Then she passed an old church...heard the sound of basketballs. So, she broke in.

And this is what she saw.  

It's Saints Peter and Paul Parish - a working church that also does after school programs (including basketball) and loads of other wonderful work in the community - and a late 19th century architectural treasure.

To us, it was the ultimate find. To the party planners, a catastrophic concept. No power! A horrifically large white wall! 1,345 foot ceilings! But, in the end, they helped us make it work - and it was magical...

Foreshadowing After the Fact: Inspiration for the Masquerading Menagerie

A couple months back, the wonderful folks at Hendrick's Gin contacted me with the most incredible of proposals: plan a party with your sister and we'll cover the costs and soak your friends with gin cocktails. After fair warning that our friends are veritable gin sponges, they somehow allowed us to move forward...and our minds went wild.

Port and I try to throw an elaborate holiday party every two years (see Frontier (2009) and Bavaria (2011)). We have a terrible time doing something within the bounds of typical holiday fare, we have a more terrible time asking (or even considering paying for) help and we need a substantial time to recover (with the last one, had to repaint the whole apartment). So, the concept of caterers, party planners and an abundance of our favorite clear booze was almost overwhelming. We needed a theme of legendary proportions.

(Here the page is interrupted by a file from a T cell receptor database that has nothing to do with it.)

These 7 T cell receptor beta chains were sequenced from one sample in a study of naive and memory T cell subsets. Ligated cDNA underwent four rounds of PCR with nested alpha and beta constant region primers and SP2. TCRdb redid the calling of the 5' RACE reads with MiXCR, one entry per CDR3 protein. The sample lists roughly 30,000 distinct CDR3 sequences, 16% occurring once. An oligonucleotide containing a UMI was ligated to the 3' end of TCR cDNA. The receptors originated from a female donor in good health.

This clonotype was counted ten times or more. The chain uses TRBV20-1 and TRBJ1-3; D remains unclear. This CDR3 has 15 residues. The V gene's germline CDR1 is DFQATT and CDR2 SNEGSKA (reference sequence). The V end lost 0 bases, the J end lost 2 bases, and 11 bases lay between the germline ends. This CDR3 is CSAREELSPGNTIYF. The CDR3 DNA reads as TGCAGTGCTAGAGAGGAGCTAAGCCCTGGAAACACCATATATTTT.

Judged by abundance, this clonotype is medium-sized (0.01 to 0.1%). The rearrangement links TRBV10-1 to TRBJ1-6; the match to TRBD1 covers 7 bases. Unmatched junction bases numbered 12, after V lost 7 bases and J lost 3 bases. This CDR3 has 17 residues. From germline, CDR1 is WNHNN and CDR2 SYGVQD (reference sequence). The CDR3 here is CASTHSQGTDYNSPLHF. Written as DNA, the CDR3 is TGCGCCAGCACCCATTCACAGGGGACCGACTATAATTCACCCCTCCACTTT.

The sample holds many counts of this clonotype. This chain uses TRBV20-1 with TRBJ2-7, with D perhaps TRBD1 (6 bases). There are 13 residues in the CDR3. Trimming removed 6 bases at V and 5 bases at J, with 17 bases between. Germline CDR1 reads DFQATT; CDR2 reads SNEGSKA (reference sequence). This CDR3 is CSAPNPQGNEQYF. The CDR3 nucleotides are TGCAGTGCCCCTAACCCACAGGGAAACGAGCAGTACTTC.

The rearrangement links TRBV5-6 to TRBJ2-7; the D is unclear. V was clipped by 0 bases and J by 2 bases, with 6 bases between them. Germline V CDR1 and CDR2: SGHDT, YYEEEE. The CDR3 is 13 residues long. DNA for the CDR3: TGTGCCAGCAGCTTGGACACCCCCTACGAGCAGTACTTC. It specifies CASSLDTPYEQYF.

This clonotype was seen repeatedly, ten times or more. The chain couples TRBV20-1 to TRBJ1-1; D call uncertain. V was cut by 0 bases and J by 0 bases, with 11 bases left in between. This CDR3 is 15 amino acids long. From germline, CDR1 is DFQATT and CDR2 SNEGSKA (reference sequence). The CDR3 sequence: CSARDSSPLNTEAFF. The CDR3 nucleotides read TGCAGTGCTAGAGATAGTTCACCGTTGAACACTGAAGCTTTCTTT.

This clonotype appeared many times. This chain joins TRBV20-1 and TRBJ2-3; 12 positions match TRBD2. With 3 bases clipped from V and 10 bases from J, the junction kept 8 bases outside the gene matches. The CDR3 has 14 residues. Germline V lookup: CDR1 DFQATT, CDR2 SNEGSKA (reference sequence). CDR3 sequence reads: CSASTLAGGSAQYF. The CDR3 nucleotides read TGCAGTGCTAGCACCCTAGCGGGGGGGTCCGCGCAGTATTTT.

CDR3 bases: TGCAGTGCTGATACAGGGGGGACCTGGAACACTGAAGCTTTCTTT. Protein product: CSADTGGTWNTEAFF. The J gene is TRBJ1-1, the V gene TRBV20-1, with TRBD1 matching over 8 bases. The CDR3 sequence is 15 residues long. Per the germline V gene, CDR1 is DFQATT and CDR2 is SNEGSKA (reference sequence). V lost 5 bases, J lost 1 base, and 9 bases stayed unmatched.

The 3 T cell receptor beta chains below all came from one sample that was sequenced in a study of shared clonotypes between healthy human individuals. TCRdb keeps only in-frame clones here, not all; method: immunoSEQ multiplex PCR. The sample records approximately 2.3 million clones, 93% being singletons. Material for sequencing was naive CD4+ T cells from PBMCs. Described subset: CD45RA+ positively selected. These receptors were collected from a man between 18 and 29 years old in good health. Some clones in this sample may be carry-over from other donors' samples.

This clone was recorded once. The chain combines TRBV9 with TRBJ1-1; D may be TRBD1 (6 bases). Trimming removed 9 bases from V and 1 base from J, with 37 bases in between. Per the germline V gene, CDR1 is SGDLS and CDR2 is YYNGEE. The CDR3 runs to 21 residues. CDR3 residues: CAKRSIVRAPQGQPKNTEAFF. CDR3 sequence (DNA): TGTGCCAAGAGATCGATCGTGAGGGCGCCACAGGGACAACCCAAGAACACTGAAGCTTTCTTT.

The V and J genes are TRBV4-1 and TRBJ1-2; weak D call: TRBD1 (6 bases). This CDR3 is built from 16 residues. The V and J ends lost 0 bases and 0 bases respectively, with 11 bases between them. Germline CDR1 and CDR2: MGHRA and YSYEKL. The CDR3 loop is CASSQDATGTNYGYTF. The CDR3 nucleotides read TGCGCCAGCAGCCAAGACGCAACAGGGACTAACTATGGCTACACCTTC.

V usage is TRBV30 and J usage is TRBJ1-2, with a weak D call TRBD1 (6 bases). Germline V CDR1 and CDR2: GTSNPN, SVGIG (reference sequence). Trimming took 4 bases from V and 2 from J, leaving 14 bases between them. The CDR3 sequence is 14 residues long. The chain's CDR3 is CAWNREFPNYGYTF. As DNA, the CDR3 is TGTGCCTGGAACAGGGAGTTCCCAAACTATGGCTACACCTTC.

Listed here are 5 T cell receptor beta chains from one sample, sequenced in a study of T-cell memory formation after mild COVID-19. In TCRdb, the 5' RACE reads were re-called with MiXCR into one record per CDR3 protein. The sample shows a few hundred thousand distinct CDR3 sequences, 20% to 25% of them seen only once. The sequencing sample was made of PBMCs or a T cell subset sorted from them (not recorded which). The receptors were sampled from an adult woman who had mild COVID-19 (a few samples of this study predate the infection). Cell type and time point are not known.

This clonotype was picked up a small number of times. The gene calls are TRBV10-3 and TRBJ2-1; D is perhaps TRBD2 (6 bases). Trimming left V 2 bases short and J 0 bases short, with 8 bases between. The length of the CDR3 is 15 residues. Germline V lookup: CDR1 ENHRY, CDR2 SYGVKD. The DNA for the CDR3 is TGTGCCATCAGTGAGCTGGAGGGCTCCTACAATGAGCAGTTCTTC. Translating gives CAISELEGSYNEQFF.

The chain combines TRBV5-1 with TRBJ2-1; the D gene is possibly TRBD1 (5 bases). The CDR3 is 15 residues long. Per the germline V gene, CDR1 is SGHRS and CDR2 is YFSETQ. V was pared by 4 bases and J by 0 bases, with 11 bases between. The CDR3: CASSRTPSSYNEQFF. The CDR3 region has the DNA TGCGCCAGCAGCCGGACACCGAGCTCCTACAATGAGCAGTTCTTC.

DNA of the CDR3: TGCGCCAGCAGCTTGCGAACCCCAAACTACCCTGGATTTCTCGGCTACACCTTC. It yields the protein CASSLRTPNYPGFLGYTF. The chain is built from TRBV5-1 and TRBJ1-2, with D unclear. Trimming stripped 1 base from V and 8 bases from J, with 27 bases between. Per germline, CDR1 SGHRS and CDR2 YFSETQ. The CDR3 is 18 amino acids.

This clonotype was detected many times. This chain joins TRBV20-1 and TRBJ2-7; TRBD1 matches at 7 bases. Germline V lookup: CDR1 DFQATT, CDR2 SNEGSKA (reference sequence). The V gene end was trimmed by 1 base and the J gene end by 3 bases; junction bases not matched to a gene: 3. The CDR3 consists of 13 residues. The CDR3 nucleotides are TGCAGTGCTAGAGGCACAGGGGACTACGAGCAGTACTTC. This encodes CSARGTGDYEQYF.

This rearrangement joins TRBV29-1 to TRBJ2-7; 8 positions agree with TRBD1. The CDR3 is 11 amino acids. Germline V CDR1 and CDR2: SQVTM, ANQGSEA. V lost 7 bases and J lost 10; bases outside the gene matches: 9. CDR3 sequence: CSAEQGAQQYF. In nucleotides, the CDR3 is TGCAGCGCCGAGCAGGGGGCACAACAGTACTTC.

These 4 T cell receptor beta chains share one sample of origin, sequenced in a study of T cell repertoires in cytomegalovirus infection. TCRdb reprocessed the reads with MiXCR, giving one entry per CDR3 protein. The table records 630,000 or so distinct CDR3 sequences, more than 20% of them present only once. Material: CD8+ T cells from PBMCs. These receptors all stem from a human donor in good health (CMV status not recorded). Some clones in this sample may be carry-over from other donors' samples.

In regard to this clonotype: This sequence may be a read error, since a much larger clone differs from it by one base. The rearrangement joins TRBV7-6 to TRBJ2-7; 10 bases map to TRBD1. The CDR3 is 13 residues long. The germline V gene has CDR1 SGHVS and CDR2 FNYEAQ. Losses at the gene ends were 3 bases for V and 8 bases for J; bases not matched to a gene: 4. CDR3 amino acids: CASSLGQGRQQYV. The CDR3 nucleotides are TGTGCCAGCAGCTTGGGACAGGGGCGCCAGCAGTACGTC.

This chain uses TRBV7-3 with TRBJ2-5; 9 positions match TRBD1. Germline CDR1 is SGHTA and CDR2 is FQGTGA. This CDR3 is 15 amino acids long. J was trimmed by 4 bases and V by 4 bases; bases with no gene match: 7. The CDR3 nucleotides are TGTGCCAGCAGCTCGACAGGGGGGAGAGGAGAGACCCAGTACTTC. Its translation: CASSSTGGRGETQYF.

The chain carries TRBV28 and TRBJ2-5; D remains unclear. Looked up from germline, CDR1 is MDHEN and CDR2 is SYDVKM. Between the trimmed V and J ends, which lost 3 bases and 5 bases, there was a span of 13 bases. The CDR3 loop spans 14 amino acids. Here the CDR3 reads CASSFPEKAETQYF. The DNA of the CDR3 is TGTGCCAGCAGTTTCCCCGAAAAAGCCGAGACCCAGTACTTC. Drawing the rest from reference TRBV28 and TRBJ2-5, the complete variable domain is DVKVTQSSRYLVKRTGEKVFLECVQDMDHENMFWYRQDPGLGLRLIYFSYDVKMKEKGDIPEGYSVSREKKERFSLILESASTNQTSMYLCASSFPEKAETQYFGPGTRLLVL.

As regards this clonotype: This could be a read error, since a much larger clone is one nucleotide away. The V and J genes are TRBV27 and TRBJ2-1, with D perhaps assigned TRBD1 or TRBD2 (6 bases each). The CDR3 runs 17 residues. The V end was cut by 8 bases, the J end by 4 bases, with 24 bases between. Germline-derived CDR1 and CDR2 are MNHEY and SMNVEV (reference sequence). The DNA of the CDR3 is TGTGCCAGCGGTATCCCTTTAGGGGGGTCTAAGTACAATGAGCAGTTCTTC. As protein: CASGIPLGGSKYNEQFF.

I googled and googled and googled. And then hit gold. Louis XIV was the first European monarch to establish menageries. He had two. Early on, he entertained sultans and other heads of state in Vincennes, where leopards viciously fought elephants in a spectacle of violence and death. Then there was the pavilion at Versailles. There, the delicate exotic creatures wandered as living decor, light and lovely as a Ladurée macaron. Bingo. We had our theme:

A night that could've been at the turn of the 18th century...
When the animals inside King Louis XIV's menagerie at Versailles escaped...
and ran wild into the night

In a fit of unnecessary work, I made this little video to tease out the concept. It only premiered as a mysterious Instagram, but here it is in full. A now past foreshadowing of things to come...

Monday, May 13, 2013